Those refugees do not yet figure in the statistics as "unemployed". Already now, though, Brücker is counting on between 8 500 and 10 000 of the refugees finding work per month, a total for this year of roughly about 100 000 people.

It's not just Germany

The Handelsblatt daily reminds its readers that roughly three-fifths of refugees accepted by Germany during the 2015-2018 period are people aged 25 and younger. They are an interesting target group for Germany employers and the number of refugees who have registered into apprenticeships doubled last year.

Currently, according to Handelsblatt, that is approximately 28 000 people. What does all of this mean?

The labor market in Germany, three years after the most recent big migration wave, has coped with the refugees surprisingly well. This is not an isolated development - present-day Austria received approximately 100 000 asylum-seekers in 2015 (and along with Germany was, in this respect, the best in Europe) and is now reporting similar employment figures.

Johannes Kopf, a member of the management of the AMS organization (the Arbeitsmarktservice – the Austrian equivalent of the Labor Office of the Czech Republic) stated in March this year that the Austrian labor market is coping with integrating refugees "so well as to exceed expectations." Of the refugees who registered with the AMS in 2015, more than 26 % were employed two years later, and this spring that should rise to almost one-third, according to Kopf.

The cost of not investing into integration is rising

The current Austrian Government, which includes the populist Freedom Party as well as the People's Party, wants to significantly cut its expenditure on the integration of refugees (including their integration into the labor market). Organizations working with refugees (not just nonprofit,s but also the AMS) say the Government is being hypocritical.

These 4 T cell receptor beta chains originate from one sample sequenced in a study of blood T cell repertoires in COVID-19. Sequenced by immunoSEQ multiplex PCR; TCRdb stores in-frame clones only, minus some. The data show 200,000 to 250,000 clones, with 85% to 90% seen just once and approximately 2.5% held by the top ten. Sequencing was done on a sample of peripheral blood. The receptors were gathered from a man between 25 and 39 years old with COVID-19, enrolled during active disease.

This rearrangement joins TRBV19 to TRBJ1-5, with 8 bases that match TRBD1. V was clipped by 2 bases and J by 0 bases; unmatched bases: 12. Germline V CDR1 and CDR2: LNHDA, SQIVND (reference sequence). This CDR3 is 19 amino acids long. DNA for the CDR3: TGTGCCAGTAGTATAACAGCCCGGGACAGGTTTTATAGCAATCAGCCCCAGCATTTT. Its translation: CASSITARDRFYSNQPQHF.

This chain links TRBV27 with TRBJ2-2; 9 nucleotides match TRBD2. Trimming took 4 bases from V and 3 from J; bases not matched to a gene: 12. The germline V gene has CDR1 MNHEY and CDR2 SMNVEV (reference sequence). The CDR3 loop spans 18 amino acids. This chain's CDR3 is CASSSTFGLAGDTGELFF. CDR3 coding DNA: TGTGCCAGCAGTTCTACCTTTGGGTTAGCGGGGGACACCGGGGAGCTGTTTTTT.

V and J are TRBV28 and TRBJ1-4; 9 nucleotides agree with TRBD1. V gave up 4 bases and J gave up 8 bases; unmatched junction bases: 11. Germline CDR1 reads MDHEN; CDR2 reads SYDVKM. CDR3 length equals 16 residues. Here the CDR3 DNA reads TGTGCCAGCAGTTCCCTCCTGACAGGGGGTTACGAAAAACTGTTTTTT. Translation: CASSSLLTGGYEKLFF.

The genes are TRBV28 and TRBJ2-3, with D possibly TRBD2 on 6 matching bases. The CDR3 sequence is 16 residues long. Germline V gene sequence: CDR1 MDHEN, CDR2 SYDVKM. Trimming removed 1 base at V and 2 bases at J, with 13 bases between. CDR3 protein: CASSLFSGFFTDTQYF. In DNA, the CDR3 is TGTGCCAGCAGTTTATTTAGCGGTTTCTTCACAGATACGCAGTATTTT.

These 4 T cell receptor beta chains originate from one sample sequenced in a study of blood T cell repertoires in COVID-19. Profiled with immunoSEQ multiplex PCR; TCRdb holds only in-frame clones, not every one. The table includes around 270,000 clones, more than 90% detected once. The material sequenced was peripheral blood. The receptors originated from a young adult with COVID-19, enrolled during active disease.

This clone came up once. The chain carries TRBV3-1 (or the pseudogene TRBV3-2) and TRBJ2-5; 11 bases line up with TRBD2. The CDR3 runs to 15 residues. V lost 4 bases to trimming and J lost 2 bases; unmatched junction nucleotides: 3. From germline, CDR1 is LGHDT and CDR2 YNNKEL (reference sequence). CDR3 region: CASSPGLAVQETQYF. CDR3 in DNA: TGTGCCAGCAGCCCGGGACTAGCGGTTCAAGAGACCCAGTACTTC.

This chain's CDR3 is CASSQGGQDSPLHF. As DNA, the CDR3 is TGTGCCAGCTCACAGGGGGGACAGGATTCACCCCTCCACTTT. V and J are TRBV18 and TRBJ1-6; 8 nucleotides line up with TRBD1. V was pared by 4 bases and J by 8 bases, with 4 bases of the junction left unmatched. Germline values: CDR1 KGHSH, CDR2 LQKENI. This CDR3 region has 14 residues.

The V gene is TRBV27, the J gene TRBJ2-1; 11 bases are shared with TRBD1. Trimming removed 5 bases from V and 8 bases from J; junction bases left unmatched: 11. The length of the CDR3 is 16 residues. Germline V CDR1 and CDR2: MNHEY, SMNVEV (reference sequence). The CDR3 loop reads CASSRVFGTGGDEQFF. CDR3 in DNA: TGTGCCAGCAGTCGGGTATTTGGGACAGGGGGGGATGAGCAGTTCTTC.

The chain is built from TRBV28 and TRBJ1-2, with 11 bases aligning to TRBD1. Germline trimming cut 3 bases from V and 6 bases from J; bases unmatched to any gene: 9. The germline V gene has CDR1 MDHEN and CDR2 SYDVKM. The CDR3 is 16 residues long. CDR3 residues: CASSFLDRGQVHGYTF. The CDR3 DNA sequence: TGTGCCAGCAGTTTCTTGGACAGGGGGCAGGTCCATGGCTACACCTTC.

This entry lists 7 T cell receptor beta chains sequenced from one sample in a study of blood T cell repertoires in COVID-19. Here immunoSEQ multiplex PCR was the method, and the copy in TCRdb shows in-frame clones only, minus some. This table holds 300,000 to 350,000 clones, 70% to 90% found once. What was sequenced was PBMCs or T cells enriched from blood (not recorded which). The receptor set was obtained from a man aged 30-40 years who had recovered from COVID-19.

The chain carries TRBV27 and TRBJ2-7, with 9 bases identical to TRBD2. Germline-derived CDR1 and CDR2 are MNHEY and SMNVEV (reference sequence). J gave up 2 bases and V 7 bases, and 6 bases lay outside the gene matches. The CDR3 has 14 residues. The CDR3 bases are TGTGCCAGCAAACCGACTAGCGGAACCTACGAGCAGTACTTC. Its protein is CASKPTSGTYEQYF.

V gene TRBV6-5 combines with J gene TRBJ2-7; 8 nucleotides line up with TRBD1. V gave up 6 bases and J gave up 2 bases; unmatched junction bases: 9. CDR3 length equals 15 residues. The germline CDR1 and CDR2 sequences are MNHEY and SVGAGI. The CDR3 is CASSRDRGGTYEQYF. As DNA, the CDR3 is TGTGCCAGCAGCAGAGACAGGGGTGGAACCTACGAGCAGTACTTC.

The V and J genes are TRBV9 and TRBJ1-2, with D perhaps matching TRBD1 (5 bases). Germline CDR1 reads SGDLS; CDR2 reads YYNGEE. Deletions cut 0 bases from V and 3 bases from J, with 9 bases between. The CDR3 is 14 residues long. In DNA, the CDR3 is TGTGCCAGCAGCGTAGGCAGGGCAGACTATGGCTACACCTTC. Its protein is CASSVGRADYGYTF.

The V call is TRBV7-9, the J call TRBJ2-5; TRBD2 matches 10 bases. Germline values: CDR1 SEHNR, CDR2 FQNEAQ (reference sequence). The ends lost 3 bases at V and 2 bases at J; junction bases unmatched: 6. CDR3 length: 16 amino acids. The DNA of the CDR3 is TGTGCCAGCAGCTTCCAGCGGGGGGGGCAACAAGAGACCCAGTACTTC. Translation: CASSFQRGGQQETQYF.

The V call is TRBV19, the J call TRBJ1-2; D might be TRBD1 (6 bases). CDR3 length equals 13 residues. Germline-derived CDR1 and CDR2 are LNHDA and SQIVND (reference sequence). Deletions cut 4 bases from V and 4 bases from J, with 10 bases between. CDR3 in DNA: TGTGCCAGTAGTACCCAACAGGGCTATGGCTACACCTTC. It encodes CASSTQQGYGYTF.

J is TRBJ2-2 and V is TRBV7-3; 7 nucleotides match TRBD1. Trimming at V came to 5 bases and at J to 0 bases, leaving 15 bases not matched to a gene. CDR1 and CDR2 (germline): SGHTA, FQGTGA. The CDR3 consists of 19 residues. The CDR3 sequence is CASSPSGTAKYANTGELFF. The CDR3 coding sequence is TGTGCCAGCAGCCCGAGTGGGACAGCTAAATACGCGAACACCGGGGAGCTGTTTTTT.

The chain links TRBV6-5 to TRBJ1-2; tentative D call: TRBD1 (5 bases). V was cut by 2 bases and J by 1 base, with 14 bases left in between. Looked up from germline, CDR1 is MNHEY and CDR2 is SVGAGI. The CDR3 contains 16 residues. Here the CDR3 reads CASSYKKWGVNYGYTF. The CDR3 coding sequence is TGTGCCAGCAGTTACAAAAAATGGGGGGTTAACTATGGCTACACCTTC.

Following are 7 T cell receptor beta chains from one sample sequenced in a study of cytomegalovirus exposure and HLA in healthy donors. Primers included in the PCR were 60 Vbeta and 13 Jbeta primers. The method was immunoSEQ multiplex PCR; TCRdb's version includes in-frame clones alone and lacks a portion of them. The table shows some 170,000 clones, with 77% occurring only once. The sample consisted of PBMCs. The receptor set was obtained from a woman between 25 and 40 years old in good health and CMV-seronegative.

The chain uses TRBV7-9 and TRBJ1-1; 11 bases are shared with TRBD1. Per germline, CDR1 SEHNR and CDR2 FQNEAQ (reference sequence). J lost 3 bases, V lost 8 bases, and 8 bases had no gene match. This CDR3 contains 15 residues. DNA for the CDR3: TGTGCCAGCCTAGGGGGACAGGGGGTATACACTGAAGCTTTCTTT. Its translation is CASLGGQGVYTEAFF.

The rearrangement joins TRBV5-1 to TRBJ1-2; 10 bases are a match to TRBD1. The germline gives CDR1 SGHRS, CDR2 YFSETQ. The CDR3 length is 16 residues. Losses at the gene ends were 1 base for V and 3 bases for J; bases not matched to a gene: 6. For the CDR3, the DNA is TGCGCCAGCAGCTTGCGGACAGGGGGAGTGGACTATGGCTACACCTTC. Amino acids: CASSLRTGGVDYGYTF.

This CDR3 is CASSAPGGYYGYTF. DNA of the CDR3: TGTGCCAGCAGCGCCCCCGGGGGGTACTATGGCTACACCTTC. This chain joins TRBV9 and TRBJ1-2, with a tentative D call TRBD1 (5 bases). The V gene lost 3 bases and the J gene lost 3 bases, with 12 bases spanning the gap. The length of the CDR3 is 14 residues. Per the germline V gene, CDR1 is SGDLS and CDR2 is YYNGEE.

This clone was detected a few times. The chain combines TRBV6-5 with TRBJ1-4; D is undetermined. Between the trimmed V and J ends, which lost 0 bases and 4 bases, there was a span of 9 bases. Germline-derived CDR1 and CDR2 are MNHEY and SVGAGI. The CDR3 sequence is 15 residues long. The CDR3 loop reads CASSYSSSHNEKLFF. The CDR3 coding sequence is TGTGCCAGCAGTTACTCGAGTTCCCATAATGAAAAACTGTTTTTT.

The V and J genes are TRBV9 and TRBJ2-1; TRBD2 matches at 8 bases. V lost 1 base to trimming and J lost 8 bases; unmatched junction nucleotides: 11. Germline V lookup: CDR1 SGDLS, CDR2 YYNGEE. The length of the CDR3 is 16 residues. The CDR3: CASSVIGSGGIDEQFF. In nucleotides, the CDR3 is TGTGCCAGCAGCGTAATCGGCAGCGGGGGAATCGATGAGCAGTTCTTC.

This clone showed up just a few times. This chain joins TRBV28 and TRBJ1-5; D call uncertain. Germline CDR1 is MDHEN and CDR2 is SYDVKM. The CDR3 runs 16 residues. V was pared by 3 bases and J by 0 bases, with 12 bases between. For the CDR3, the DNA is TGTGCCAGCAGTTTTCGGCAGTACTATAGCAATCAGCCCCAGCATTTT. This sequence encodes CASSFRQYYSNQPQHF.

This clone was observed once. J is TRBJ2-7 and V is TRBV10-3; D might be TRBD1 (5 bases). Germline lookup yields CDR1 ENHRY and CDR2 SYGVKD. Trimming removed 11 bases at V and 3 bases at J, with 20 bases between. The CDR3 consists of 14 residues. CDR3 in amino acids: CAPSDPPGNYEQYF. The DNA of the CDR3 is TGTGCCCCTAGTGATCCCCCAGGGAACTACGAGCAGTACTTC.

In the organizations' view, it is impossible to take away resources for the better integration of refugees into society while simultaneously complaining that the refugees are not integrating. Similar rhetoric has long been employed exactly by the Freedom Party, whose program announces flat out that "Austria is not a country of immigrants."

Reality, of course, is much different - in Vienna, for example, roughly half the inhabitants of the capital have immigrant roots. That is not a development of the last few years, but rather of decades.

Underestimating the financial support required for integration in the beginning can cost much more in a couple of years. Refugees without language training and other support from the state will end up on welfare because they will not be able to access the labor market at all.

 

This article was written for the Institute for Independent Journalism, an independent, nonprofit organization and registered institute involved in publishing information, journalism and news reporting. Its analyses, articles and data outputs are offered to all equally for use under predetermined conditions.

Vojtěch Berger, https://hlidacipes.org, translated by Gwendolyn Albert
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Austria, Cizinci, EU, Extremism, Germany, Employment, refugee